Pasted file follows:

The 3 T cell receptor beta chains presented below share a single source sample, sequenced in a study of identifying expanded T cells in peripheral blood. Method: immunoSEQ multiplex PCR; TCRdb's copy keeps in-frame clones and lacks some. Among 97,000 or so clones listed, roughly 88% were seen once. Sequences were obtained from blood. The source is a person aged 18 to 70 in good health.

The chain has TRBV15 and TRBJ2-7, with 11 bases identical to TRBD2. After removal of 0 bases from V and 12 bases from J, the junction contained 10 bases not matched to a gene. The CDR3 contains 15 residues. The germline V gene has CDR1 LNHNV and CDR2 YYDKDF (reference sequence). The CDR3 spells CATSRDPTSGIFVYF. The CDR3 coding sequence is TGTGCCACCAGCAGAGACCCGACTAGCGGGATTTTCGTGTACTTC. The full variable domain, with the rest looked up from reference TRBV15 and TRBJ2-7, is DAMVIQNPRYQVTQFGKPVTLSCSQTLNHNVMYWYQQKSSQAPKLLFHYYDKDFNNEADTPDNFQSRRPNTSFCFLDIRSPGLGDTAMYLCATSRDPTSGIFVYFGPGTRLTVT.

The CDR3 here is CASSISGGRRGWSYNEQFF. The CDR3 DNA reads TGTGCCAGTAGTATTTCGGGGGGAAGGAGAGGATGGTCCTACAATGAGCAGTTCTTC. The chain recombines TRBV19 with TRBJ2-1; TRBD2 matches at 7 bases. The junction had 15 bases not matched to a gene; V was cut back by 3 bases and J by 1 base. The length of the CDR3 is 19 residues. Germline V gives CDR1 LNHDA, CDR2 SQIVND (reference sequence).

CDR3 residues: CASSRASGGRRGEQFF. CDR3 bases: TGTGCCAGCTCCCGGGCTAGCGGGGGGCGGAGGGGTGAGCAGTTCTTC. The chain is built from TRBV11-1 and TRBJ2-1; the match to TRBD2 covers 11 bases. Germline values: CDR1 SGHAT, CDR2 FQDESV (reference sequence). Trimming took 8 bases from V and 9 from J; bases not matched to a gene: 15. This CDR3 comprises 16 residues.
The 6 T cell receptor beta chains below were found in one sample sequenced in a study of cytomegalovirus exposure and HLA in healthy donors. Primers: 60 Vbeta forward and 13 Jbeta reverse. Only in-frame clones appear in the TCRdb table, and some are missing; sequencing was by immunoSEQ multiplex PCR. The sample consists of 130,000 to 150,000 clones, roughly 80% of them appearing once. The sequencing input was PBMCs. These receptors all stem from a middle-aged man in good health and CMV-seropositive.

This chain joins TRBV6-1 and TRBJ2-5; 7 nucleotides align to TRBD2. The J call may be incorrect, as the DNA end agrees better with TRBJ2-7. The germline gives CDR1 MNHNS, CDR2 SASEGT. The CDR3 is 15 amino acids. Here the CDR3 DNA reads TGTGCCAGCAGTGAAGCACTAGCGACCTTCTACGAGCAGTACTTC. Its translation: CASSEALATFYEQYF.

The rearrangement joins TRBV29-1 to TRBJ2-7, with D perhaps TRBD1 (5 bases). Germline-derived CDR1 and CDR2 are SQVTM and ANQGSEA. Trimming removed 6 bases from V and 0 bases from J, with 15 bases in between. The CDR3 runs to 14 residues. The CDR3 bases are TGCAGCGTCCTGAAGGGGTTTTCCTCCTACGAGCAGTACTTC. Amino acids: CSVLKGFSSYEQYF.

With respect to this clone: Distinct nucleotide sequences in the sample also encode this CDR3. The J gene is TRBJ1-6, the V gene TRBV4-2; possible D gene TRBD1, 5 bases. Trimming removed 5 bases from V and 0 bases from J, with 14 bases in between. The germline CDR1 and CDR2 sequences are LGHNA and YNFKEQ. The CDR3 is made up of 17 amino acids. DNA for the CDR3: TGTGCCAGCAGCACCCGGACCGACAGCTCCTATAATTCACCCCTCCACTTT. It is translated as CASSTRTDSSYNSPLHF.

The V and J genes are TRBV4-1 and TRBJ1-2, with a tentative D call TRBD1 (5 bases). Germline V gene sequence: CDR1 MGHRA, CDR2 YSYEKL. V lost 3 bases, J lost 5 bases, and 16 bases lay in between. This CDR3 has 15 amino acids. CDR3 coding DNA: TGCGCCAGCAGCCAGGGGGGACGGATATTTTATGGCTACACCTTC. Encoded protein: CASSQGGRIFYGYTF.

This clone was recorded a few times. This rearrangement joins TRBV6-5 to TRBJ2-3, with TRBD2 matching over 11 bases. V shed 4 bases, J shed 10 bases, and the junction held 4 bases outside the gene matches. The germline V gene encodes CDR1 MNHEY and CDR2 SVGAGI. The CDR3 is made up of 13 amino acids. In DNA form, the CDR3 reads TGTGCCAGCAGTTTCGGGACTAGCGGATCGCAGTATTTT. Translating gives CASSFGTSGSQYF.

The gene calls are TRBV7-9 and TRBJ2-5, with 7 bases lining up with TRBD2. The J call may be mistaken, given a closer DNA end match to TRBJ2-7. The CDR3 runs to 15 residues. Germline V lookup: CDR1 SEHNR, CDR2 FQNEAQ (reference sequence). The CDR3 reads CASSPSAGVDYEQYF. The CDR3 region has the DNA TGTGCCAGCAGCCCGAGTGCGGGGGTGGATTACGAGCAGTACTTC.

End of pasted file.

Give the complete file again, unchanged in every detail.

The 3 T cell receptor beta chains presented below share a single source sample, sequenced in a study of identifying expanded T cells in peripheral blood. Method: immunoSEQ multiplex PCR; TCRdb's copy keeps in-frame clones and lacks some. Among 97,000 or so clones listed, roughly 88% were seen once. Sequences were obtained from blood. The source is a person aged 18 to 70 in good health.

The chain has TRBV15 and TRBJ2-7, with 11 bases identical to TRBD2. After removal of 0 bases from V and 12 bases from J, the junction contained 10 bases not matched to a gene. The CDR3 contains 15 residues. The germline V gene has CDR1 LNHNV and CDR2 YYDKDF (reference sequence). The CDR3 spells CATSRDPTSGIFVYF. The CDR3 coding sequence is TGTGCCACCAGCAGAGACCCGACTAGCGGGATTTTCGTGTACTTC. The full variable domain, with the rest looked up from reference TRBV15 and TRBJ2-7, is DAMVIQNPRYQVTQFGKPVTLSCSQTLNHNVMYWYQQKSSQAPKLLFHYYDKDFNNEADTPDNFQSRRPNTSFCFLDIRSPGLGDTAMYLCATSRDPTSGIFVYFGPGTRLTVT.

The CDR3 here is CASSISGGRRGWSYNEQFF. The CDR3 DNA reads TGTGCCAGTAGTATTTCGGGGGGAAGGAGAGGATGGTCCTACAATGAGCAGTTCTTC. The chain recombines TRBV19 with TRBJ2-1; TRBD2 matches at 7 bases. The junction had 15 bases not matched to a gene; V was cut back by 3 bases and J by 1 base. The length of the CDR3 is 19 residues. Germline V gives CDR1 LNHDA, CDR2 SQIVND (reference sequence).

CDR3 residues: CASSRASGGRRGEQFF. CDR3 bases: TGTGCCAGCTCCCGGGCTAGCGGGGGGCGGAGGGGTGAGCAGTTCTTC. The chain is built from TRBV11-1 and TRBJ2-1; the match to TRBD2 covers 11 bases. Germline values: CDR1 SGHAT, CDR2 FQDESV (reference sequence). Trimming took 8 bases from V and 9 from J; bases not matched to a gene: 15. This CDR3 comprises 16 residues.
The 6 T cell receptor beta chains below were found in one sample sequenced in a study of cytomegalovirus exposure and HLA in healthy donors. Primers: 60 Vbeta forward and 13 Jbeta reverse. Only in-frame clones appear in the TCRdb table, and some are missing; sequencing was by immunoSEQ multiplex PCR. The sample consists of 130,000 to 150,000 clones, roughly 80% of them appearing once. The sequencing input was PBMCs. These receptors all stem from a middle-aged man in good health and CMV-seropositive.

This chain joins TRBV6-1 and TRBJ2-5; 7 nucleotides align to TRBD2. The J call may be incorrect, as the DNA end agrees better with TRBJ2-7. The germline gives CDR1 MNHNS, CDR2 SASEGT. The CDR3 is 15 amino acids. Here the CDR3 DNA reads TGTGCCAGCAGTGAAGCACTAGCGACCTTCTACGAGCAGTACTTC. Its translation: CASSEALATFYEQYF.

The rearrangement joins TRBV29-1 to TRBJ2-7, with D perhaps TRBD1 (5 bases). Germline-derived CDR1 and CDR2 are SQVTM and ANQGSEA. Trimming removed 6 bases from V and 0 bases from J, with 15 bases in between. The CDR3 runs to 14 residues. The CDR3 bases are TGCAGCGTCCTGAAGGGGTTTTCCTCCTACGAGCAGTACTTC. Amino acids: CSVLKGFSSYEQYF.

With respect to this clone: Distinct nucleotide sequences in the sample also encode this CDR3. The J gene is TRBJ1-6, the V gene TRBV4-2; possible D gene TRBD1, 5 bases. Trimming removed 5 bases from V and 0 bases from J, with 14 bases in between. The germline CDR1 and CDR2 sequences are LGHNA and YNFKEQ. The CDR3 is made up of 17 amino acids. DNA for the CDR3: TGTGCCAGCAGCACCCGGACCGACAGCTCCTATAATTCACCCCTCCACTTT. It is translated as CASSTRTDSSYNSPLHF.

The V and J genes are TRBV4-1 and TRBJ1-2, with a tentative D call TRBD1 (5 bases). Germline V gene sequence: CDR1 MGHRA, CDR2 YSYEKL. V lost 3 bases, J lost 5 bases, and 16 bases lay in between. This CDR3 has 15 amino acids. CDR3 coding DNA: TGCGCCAGCAGCCAGGGGGGACGGATATTTTATGGCTACACCTTC. Encoded protein: CASSQGGRIFYGYTF.

This clone was recorded a few times. This rearrangement joins TRBV6-5 to TRBJ2-3, with TRBD2 matching over 11 bases. V shed 4 bases, J shed 10 bases, and the junction held 4 bases outside the gene matches. The germline V gene encodes CDR1 MNHEY and CDR2 SVGAGI. The CDR3 is made up of 13 amino acids. In DNA form, the CDR3 reads TGTGCCAGCAGTTTCGGGACTAGCGGATCGCAGTATTTT. Translating gives CASSFGTSGSQYF.

The gene calls are TRBV7-9 and TRBJ2-5, with 7 bases lining up with TRBD2. The J call may be mistaken, given a closer DNA end match to TRBJ2-7. The CDR3 runs to 15 residues. Germline V lookup: CDR1 SEHNR, CDR2 FQNEAQ (reference sequence). The CDR3 reads CASSPSAGVDYEQYF. The CDR3 region has the DNA TGTGCCAGCAGCCCGAGTGCGGGGGTGGATTACGAGCAGTACTTC.